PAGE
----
Each phase of my childhood was marked by the death of another child, but my parents didn’t worry much, and I spent summer afternoons nowhere to be found. It was the most useful thing I’d taught myself, to move through life unnoticed. I could put authority figures at ease, make myself small enough on busses and planes, disappear into crowds when a man trailed me down the street or around the mall. Once my family, returning from vacation, drove for hours through the eye of a category-two hurricane, and its otherworldly calm lured me into relaxing though the strongest part of the storm circled us. I remember its name: Bob. Generic and unthreatening. It caused more than a billion dollars in damage. The following month, a woman sat alone at a table facing the Senate Judiciary Committee and spoke into a microphone about the way her boss had treated her. I learned what it was called so when, years later, an interviewer groped my thigh, and a coworker slapped my butt, and a manager assigned me a new project while staring at my breasts, at least I had a name for what they did to me, and I thank her for that, for her voice, which, the moment I heard, I trusted.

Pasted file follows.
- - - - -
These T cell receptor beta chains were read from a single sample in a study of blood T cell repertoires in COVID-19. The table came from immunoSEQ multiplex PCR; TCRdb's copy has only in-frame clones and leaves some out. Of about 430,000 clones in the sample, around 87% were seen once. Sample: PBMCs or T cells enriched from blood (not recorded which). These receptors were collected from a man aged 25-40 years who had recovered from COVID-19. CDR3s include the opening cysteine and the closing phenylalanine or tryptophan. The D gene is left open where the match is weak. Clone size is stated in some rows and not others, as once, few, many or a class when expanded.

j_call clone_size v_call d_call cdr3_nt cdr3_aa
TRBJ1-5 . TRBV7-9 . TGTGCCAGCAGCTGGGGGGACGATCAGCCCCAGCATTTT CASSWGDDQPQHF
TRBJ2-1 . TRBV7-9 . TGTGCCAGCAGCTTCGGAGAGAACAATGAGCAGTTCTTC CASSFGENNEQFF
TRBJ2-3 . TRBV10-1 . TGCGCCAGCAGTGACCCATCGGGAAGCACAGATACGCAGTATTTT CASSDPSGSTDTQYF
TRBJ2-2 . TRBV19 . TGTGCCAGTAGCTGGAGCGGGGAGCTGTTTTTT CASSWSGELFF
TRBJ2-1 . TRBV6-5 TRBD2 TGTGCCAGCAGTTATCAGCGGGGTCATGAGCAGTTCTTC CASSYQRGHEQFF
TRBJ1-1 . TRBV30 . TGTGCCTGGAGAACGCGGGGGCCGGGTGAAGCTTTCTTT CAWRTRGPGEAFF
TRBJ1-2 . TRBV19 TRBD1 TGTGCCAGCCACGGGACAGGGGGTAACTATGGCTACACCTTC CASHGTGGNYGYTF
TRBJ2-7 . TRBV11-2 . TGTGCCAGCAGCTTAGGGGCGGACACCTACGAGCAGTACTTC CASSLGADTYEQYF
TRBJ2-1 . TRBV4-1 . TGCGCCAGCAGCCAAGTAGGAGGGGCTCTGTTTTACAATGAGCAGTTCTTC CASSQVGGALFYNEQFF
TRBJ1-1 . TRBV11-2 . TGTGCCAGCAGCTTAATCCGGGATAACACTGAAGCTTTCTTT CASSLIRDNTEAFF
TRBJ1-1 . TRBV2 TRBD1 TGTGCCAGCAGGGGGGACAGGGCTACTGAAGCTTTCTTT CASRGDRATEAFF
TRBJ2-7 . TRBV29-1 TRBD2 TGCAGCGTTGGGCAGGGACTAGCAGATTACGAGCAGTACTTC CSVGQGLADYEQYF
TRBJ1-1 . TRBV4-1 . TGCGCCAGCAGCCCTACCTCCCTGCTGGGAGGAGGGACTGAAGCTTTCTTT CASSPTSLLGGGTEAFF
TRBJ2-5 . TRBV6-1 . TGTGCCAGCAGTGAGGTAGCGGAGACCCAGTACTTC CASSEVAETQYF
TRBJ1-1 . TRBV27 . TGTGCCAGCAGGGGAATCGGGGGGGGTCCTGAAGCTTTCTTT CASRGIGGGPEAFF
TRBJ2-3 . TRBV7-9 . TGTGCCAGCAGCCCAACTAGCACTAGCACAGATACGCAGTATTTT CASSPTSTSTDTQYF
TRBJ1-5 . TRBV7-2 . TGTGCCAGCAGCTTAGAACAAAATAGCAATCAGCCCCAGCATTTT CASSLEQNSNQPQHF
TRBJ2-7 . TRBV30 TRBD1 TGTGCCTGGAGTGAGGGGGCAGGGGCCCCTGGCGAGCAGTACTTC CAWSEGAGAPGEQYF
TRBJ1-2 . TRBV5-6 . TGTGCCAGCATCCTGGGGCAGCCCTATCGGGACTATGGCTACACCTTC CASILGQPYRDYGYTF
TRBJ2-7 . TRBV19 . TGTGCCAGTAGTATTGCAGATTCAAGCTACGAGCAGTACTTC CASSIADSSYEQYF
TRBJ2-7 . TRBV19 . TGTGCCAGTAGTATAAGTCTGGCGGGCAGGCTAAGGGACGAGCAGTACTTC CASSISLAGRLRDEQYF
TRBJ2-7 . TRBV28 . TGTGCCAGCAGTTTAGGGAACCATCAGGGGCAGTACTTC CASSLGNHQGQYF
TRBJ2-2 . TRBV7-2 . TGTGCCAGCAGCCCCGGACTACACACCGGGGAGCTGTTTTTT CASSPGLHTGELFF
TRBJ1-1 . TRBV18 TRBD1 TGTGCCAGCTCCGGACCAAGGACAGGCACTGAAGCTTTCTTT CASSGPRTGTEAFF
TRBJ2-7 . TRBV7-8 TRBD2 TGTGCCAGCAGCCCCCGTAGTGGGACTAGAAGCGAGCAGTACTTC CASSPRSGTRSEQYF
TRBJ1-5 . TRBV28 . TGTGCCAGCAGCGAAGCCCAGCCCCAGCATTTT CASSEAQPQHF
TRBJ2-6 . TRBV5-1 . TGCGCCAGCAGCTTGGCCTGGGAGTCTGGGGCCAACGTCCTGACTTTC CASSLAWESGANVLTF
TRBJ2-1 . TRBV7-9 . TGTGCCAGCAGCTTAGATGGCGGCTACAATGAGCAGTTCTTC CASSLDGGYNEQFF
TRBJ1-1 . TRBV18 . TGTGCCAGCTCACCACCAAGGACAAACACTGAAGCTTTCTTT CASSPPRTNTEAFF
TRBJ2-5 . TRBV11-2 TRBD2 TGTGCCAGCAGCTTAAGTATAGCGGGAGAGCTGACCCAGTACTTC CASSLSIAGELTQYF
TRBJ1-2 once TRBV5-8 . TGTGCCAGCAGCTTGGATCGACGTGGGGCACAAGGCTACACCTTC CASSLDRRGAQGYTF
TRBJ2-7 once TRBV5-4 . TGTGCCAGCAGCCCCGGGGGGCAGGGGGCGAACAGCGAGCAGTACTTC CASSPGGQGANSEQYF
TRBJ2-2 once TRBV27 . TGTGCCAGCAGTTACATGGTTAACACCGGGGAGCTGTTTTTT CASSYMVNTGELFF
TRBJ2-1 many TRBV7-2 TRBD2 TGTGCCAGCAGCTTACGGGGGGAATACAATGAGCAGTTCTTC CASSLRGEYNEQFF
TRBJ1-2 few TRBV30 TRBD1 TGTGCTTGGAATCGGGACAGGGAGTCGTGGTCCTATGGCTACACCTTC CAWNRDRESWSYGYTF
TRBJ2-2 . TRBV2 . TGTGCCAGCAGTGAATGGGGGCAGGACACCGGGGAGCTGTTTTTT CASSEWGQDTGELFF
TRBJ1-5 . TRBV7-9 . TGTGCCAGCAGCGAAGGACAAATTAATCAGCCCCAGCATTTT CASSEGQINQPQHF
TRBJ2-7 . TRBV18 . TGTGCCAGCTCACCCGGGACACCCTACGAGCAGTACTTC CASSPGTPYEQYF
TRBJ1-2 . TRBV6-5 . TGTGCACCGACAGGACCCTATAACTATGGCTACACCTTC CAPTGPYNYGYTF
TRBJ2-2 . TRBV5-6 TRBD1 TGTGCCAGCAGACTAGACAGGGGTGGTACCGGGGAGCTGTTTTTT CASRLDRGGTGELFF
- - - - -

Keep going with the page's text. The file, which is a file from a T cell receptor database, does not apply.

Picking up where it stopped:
This poem is supported in part by the National Endowment for the Arts.